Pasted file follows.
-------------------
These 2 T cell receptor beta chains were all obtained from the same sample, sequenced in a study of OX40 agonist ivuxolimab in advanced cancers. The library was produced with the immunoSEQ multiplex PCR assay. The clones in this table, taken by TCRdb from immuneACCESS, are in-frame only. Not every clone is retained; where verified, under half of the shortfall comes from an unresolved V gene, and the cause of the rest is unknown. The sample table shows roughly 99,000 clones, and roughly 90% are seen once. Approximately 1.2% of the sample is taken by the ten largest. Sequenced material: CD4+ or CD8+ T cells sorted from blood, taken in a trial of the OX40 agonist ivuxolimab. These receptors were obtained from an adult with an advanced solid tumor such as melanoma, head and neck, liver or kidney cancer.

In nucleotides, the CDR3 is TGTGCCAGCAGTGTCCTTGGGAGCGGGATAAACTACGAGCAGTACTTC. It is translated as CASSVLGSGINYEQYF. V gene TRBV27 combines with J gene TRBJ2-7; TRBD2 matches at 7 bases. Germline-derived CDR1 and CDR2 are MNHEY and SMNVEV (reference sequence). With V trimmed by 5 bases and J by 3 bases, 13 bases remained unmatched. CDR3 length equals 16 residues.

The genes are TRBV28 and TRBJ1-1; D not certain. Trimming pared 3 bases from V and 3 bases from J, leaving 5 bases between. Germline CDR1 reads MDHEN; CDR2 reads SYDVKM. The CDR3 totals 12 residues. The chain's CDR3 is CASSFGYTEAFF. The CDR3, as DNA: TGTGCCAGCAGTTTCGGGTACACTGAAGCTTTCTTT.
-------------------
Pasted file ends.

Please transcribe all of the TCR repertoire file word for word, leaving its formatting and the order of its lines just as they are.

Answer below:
These 2 T cell receptor beta chains were all obtained from the same sample, sequenced in a study of OX40 agonist ivuxolimab in advanced cancers. The library was produced with the immunoSEQ multiplex PCR assay. The clones in this table, taken by TCRdb from immuneACCESS, are in-frame only. Not every clone is retained; where verified, under half of the shortfall comes from an unresolved V gene, and the cause of the rest is unknown. The sample table shows roughly 99,000 clones, and roughly 90% are seen once. Approximately 1.2% of the sample is taken by the ten largest. Sequenced material: CD4+ or CD8+ T cells sorted from blood, taken in a trial of the OX40 agonist ivuxolimab. These receptors were obtained from an adult with an advanced solid tumor such as melanoma, head and neck, liver or kidney cancer.

In nucleotides, the CDR3 is TGTGCCAGCAGTGTCCTTGGGAGCGGGATAAACTACGAGCAGTACTTC. It is translated as CASSVLGSGINYEQYF. V gene TRBV27 combines with J gene TRBJ2-7; TRBD2 matches at 7 bases. Germline-derived CDR1 and CDR2 are MNHEY and SMNVEV (reference sequence). With V trimmed by 5 bases and J by 3 bases, 13 bases remained unmatched. CDR3 length equals 16 residues.

The genes are TRBV28 and TRBJ1-1; D not certain. Trimming pared 3 bases from V and 3 bases from J, leaving 5 bases between. Germline CDR1 reads MDHEN; CDR2 reads SYDVKM. The CDR3 totals 12 residues. The chain's CDR3 is CASSFGYTEAFF. The CDR3, as DNA: TGTGCCAGCAGTTTCGGGTACACTGAAGCTTTCTTT.